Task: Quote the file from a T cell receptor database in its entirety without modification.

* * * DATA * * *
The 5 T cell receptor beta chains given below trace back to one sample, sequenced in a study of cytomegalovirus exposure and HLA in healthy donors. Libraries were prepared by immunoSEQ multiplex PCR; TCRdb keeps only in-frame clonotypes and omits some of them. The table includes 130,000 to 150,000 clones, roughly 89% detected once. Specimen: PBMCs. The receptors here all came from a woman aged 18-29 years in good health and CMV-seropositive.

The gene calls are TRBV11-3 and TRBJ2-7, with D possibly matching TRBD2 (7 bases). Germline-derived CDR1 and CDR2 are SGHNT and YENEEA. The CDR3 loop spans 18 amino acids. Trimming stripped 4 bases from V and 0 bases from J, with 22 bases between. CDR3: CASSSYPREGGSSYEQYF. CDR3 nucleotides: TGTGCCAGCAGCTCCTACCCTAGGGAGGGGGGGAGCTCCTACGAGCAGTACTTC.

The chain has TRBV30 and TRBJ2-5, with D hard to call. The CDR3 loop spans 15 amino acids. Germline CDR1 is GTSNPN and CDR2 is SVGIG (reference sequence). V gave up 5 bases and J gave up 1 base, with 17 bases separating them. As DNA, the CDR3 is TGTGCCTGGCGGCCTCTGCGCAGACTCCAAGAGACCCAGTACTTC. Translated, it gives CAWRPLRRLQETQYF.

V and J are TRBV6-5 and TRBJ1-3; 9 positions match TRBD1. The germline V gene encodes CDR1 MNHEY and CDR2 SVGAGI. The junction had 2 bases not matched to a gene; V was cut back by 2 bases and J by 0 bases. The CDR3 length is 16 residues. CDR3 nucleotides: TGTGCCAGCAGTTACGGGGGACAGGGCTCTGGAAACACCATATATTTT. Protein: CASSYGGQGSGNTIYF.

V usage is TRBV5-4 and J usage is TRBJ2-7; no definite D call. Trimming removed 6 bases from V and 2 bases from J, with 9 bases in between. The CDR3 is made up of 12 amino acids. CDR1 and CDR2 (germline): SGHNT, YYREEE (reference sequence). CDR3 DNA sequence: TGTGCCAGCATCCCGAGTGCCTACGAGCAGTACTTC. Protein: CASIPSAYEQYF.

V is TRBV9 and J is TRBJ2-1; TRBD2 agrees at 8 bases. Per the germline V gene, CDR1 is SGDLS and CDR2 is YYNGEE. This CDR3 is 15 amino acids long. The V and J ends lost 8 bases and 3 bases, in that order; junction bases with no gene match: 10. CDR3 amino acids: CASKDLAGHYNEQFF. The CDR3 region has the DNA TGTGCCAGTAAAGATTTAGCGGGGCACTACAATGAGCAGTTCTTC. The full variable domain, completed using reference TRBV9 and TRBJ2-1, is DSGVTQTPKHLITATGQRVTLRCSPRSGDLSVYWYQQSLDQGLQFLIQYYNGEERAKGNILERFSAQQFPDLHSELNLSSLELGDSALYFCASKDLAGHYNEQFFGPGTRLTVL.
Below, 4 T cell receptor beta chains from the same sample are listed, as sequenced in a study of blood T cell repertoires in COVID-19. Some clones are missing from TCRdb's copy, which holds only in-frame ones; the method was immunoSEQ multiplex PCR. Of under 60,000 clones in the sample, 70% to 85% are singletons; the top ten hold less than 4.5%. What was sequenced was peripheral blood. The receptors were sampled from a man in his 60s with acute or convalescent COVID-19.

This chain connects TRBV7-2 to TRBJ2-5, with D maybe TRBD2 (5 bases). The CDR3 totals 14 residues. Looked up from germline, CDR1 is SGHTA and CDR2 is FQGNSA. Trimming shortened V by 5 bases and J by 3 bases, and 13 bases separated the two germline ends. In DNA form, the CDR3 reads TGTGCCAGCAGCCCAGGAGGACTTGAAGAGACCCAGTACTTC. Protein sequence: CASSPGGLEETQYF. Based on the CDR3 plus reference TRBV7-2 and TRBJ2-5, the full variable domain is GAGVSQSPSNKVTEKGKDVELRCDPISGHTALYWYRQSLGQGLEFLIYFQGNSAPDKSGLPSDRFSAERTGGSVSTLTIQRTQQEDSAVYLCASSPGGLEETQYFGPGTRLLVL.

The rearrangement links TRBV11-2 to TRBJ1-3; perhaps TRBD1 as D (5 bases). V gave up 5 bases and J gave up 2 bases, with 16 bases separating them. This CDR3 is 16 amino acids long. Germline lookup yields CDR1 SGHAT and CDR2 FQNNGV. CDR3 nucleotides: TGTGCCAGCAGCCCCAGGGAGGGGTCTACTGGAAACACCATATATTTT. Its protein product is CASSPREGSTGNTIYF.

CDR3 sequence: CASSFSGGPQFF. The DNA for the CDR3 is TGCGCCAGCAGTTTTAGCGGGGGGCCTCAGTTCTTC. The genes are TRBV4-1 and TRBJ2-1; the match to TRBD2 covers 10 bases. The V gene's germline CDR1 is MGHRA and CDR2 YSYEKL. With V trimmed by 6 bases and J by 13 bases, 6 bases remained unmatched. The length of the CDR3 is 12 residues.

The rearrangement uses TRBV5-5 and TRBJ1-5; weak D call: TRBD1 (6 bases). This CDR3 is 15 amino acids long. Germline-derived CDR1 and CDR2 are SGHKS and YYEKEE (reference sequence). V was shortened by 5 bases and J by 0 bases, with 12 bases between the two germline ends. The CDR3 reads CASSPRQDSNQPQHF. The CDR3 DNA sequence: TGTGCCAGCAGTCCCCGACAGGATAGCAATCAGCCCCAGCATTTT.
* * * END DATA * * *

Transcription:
The 5 T cell receptor beta chains given below trace back to one sample, sequenced in a study of cytomegalovirus exposure and HLA in healthy donors. Libraries were prepared by immunoSEQ multiplex PCR; TCRdb keeps only in-frame clonotypes and omits some of them. The table includes 130,000 to 150,000 clones, roughly 89% detected once. Specimen: PBMCs. The receptors here all came from a woman aged 18-29 years in good health and CMV-seropositive.

The gene calls are TRBV11-3 and TRBJ2-7, with D possibly matching TRBD2 (7 bases). Germline-derived CDR1 and CDR2 are SGHNT and YENEEA. The CDR3 loop spans 18 amino acids. Trimming stripped 4 bases from V and 0 bases from J, with 22 bases between. CDR3: CASSSYPREGGSSYEQYF. CDR3 nucleotides: TGTGCCAGCAGCTCCTACCCTAGGGAGGGGGGGAGCTCCTACGAGCAGTACTTC.

The chain has TRBV30 and TRBJ2-5, with D hard to call. The CDR3 loop spans 15 amino acids. Germline CDR1 is GTSNPN and CDR2 is SVGIG (reference sequence). V gave up 5 bases and J gave up 1 base, with 17 bases separating them. As DNA, the CDR3 is TGTGCCTGGCGGCCTCTGCGCAGACTCCAAGAGACCCAGTACTTC. Translated, it gives CAWRPLRRLQETQYF.

V and J are TRBV6-5 and TRBJ1-3; 9 positions match TRBD1. The germline V gene encodes CDR1 MNHEY and CDR2 SVGAGI. The junction had 2 bases not matched to a gene; V was cut back by 2 bases and J by 0 bases. The CDR3 length is 16 residues. CDR3 nucleotides: TGTGCCAGCAGTTACGGGGGACAGGGCTCTGGAAACACCATATATTTT. Protein: CASSYGGQGSGNTIYF.

V usage is TRBV5-4 and J usage is TRBJ2-7; no definite D call. Trimming removed 6 bases from V and 2 bases from J, with 9 bases in between. The CDR3 is made up of 12 amino acids. CDR1 and CDR2 (germline): SGHNT, YYREEE (reference sequence). CDR3 DNA sequence: TGTGCCAGCATCCCGAGTGCCTACGAGCAGTACTTC. Protein: CASIPSAYEQYF.

V is TRBV9 and J is TRBJ2-1; TRBD2 agrees at 8 bases. Per the germline V gene, CDR1 is SGDLS and CDR2 is YYNGEE. This CDR3 is 15 amino acids long. The V and J ends lost 8 bases and 3 bases, in that order; junction bases with no gene match: 10. CDR3 amino acids: CASKDLAGHYNEQFF. The CDR3 region has the DNA TGTGCCAGTAAAGATTTAGCGGGGCACTACAATGAGCAGTTCTTC. The full variable domain, completed using reference TRBV9 and TRBJ2-1, is DSGVTQTPKHLITATGQRVTLRCSPRSGDLSVYWYQQSLDQGLQFLIQYYNGEERAKGNILERFSAQQFPDLHSELNLSSLELGDSALYFCASKDLAGHYNEQFFGPGTRLTVL.
Below, 4 T cell receptor beta chains from the same sample are listed, as sequenced in a study of blood T cell repertoires in COVID-19. Some clones are missing from TCRdb's copy, which holds only in-frame ones; the method was immunoSEQ multiplex PCR. Of under 60,000 clones in the sample, 70% to 85% are singletons; the top ten hold less than 4.5%. What was sequenced was peripheral blood. The receptors were sampled from a man in his 60s with acute or convalescent COVID-19.

This chain connects TRBV7-2 to TRBJ2-5, with D maybe TRBD2 (5 bases). The CDR3 totals 14 residues. Looked up from germline, CDR1 is SGHTA and CDR2 is FQGNSA. Trimming shortened V by 5 bases and J by 3 bases, and 13 bases separated the two germline ends. In DNA form, the CDR3 reads TGTGCCAGCAGCCCAGGAGGACTTGAAGAGACCCAGTACTTC. Protein sequence: CASSPGGLEETQYF. Based on the CDR3 plus reference TRBV7-2 and TRBJ2-5, the full variable domain is GAGVSQSPSNKVTEKGKDVELRCDPISGHTALYWYRQSLGQGLEFLIYFQGNSAPDKSGLPSDRFSAERTGGSVSTLTIQRTQQEDSAVYLCASSPGGLEETQYFGPGTRLLVL.

The rearrangement links TRBV11-2 to TRBJ1-3; perhaps TRBD1 as D (5 bases). V gave up 5 bases and J gave up 2 bases, with 16 bases separating them. This CDR3 is 16 amino acids long. Germline lookup yields CDR1 SGHAT and CDR2 FQNNGV. CDR3 nucleotides: TGTGCCAGCAGCCCCAGGGAGGGGTCTACTGGAAACACCATATATTTT. Its protein product is CASSPREGSTGNTIYF.

CDR3 sequence: CASSFSGGPQFF. The DNA for the CDR3 is TGCGCCAGCAGTTTTAGCGGGGGGCCTCAGTTCTTC. The genes are TRBV4-1 and TRBJ2-1; the match to TRBD2 covers 10 bases. The V gene's germline CDR1 is MGHRA and CDR2 YSYEKL. With V trimmed by 6 bases and J by 13 bases, 6 bases remained unmatched. The length of the CDR3 is 12 residues.

The rearrangement uses TRBV5-5 and TRBJ1-5; weak D call: TRBD1 (6 bases). This CDR3 is 15 amino acids long. Germline-derived CDR1 and CDR2 are SGHKS and YYEKEE (reference sequence). V was shortened by 5 bases and J by 0 bases, with 12 bases between the two germline ends. The CDR3 reads CASSPRQDSNQPQHF. The CDR3 DNA sequence: TGTGCCAGCAGTCCCCGACAGGATAGCAATCAGCCCCAGCATTTT.